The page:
The value of one of the world’s most valuable cryptocurrencies is crashing and a recently filed SEC complaint is at the root of the free fall. According to CoinMarketCap, the XRP token’s value has declined more than 42% in the past 24 hours and is down more than 63% from its 30-day high of $0.76. It now sits at just $0.27.
XRP’s price volatility has rivaled the most capricious of cryptocurrencies. Since reaching an all-time-high of $3.84 back in January of 2018, the coin has spent much of the past two years drifting closer and closer to pennies. In the past month, on the back of major rallies from other cryptocurrencies, XRP has seen its biggest rally in years, but those gains were all erased this week by the Ripple CEO Brad Garlinghouse’s admission that the SEC was planning to file a sweeping lawsuit against the company during the current administration’s final days.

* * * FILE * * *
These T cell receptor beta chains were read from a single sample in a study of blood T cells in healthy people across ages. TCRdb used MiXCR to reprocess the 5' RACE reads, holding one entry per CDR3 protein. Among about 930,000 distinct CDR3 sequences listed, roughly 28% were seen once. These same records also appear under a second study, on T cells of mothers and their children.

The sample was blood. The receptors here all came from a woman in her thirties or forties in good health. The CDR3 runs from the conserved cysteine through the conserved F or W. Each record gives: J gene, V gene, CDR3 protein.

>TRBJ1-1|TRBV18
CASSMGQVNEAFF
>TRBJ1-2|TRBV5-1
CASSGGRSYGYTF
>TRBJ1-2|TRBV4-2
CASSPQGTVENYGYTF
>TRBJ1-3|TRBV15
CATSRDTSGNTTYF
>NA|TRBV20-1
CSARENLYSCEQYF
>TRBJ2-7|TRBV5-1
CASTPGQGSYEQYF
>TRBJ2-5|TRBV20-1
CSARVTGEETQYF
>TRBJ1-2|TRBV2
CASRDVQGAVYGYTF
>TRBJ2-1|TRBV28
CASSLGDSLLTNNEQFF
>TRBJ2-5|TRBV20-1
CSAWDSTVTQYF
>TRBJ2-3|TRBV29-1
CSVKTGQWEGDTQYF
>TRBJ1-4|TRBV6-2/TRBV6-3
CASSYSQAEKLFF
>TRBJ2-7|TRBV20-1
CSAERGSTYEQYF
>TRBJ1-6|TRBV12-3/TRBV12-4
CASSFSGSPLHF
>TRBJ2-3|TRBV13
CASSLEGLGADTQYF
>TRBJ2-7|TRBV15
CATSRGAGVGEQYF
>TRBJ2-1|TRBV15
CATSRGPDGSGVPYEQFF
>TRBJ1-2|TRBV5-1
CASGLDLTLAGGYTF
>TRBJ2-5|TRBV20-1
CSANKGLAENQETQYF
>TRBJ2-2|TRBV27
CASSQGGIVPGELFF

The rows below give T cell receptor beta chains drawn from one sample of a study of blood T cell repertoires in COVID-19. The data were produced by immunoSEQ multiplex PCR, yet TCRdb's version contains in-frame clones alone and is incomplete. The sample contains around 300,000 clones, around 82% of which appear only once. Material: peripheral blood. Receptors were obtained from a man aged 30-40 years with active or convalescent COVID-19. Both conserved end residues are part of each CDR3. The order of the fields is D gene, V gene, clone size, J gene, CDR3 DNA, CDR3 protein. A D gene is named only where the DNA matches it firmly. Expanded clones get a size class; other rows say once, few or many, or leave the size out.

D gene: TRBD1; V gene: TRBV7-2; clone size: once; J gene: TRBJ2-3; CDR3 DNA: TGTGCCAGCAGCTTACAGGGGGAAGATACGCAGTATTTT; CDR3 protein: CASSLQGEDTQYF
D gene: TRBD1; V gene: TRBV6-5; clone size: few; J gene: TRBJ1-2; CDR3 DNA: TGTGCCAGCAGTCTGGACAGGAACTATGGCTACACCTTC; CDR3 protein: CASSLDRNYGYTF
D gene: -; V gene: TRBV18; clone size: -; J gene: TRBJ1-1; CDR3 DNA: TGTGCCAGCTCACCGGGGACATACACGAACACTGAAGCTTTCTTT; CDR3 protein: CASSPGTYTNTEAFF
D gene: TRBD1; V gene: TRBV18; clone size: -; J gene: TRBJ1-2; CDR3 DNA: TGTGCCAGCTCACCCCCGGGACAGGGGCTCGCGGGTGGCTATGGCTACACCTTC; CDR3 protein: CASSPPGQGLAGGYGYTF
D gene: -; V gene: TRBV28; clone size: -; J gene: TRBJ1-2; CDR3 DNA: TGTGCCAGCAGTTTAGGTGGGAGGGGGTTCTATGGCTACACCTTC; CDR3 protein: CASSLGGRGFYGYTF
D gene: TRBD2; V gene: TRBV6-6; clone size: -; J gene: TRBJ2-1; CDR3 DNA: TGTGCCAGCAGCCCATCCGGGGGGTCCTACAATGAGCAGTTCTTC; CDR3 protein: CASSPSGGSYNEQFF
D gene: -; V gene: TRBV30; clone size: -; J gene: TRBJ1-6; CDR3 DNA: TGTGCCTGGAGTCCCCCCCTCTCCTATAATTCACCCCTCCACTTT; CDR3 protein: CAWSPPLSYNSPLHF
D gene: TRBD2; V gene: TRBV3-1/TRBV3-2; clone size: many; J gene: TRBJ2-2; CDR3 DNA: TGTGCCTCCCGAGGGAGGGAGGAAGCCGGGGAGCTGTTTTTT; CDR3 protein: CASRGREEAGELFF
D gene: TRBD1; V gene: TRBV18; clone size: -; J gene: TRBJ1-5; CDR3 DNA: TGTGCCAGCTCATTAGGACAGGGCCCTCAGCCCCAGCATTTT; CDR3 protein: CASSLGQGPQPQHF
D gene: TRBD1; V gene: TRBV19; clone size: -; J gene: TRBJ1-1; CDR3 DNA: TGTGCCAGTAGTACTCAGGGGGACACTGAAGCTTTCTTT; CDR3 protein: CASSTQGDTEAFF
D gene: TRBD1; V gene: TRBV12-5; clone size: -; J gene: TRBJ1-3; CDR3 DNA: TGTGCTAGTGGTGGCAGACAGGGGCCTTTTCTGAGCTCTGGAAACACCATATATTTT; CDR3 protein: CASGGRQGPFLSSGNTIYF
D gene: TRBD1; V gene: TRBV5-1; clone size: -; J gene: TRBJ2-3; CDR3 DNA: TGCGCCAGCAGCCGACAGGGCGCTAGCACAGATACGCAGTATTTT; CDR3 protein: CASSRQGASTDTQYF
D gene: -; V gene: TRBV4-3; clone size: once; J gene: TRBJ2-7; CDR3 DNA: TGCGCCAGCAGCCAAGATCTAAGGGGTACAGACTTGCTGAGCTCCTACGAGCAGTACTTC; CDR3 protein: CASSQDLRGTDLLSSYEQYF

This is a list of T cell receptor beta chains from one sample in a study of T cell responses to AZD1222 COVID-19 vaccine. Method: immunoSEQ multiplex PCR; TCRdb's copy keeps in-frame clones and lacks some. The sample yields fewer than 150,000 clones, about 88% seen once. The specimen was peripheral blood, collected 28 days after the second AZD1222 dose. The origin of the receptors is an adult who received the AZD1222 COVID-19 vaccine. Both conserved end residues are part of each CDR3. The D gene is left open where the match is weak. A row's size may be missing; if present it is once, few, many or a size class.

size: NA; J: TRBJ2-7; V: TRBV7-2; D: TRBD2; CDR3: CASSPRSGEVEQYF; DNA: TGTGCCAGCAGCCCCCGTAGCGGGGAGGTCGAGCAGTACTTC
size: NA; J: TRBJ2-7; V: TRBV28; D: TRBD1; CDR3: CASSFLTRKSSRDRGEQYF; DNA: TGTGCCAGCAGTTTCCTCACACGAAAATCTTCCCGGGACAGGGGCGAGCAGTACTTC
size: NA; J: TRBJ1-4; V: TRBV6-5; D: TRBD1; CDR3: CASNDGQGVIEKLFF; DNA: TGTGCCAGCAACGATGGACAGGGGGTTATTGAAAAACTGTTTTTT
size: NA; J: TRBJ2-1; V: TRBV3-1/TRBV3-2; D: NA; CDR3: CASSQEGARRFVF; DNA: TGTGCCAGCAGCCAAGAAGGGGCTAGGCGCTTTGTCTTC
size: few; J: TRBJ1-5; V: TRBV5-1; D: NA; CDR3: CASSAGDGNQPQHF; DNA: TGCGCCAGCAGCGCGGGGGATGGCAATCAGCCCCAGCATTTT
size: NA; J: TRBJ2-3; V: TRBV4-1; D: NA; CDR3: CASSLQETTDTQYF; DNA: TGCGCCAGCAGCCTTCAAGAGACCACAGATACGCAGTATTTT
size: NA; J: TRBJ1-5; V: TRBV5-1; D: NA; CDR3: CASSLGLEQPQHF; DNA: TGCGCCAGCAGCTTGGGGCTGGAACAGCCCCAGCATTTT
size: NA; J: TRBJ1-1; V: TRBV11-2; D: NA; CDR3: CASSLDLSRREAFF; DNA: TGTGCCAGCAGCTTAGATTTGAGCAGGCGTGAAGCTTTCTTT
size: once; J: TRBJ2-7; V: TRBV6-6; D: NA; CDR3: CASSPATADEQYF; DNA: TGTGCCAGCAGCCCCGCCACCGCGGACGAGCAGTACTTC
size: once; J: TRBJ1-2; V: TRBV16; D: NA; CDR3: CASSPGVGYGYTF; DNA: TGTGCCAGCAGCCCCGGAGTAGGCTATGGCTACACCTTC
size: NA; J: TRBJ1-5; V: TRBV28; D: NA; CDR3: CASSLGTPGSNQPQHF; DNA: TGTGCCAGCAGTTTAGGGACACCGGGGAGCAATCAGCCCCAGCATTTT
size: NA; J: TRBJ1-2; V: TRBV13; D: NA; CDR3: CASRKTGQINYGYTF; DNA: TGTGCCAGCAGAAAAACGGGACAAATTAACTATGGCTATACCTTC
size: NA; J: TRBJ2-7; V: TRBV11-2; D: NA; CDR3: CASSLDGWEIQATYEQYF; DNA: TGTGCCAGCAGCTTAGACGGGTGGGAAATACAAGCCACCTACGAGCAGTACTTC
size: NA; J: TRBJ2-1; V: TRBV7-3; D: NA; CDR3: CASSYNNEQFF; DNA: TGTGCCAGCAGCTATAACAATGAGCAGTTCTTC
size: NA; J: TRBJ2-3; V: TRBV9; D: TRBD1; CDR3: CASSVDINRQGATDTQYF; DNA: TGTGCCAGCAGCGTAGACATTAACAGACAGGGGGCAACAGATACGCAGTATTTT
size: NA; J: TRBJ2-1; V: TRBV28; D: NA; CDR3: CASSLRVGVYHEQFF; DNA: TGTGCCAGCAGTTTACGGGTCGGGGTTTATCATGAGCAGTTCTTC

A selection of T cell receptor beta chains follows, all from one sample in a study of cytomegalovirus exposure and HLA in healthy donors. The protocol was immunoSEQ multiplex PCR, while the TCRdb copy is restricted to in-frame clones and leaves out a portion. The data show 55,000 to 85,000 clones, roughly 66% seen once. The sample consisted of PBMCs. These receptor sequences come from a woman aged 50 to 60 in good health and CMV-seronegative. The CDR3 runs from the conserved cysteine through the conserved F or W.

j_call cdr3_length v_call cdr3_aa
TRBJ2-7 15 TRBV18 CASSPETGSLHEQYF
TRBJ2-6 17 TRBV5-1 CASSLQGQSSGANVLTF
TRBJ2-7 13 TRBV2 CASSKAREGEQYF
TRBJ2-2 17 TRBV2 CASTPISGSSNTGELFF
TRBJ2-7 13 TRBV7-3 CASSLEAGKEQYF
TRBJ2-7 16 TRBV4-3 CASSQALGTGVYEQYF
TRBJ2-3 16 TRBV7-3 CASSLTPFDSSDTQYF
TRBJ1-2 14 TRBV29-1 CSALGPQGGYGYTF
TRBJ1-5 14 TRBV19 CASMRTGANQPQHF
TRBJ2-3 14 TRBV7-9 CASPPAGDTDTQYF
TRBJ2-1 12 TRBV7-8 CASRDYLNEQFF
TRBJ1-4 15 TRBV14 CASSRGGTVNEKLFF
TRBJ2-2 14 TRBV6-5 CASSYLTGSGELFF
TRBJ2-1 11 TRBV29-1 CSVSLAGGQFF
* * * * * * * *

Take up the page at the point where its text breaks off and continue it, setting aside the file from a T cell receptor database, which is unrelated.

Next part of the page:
The SEC’s fundamental argument is that XRP has always been a security and that it should have been registered with the commission from the beginning more than seven years ago. The SEC claims that the defendants in the case — namely the company Ripple, CEO Bran Garlinghouse and executive chairman Chris Larsen — generated more than $1.38 billion from sales of the XRP token.
Ripple was recently valued at $10 billion following a $200 million funding round. Ripple and the XRP token are technically separate, but Ripple maintains a significant total of the currency’s market cap and at one point the XRP token itself was referred to as “ripple” and shared a logo with the company.
The company’s line has been that XRP is not a security but is, in fact, a tool for financial institutions, though the coin’s volatility has discouraged banks from actually adopting the token. Meanwhile, XRP is present on a number of cryptocurrency exchanges, a fact which could expand the scope of this legal complaint and affect more players in the space.
In a blog post published yesterday that went live shortly after the SEC’s suit was filed, Garlinghouse wrote that the SEC’s claims were “completely wrong on the facts and law’” and that the company was “confident” they would “ultimately prevail before a neutral fact-finder.”
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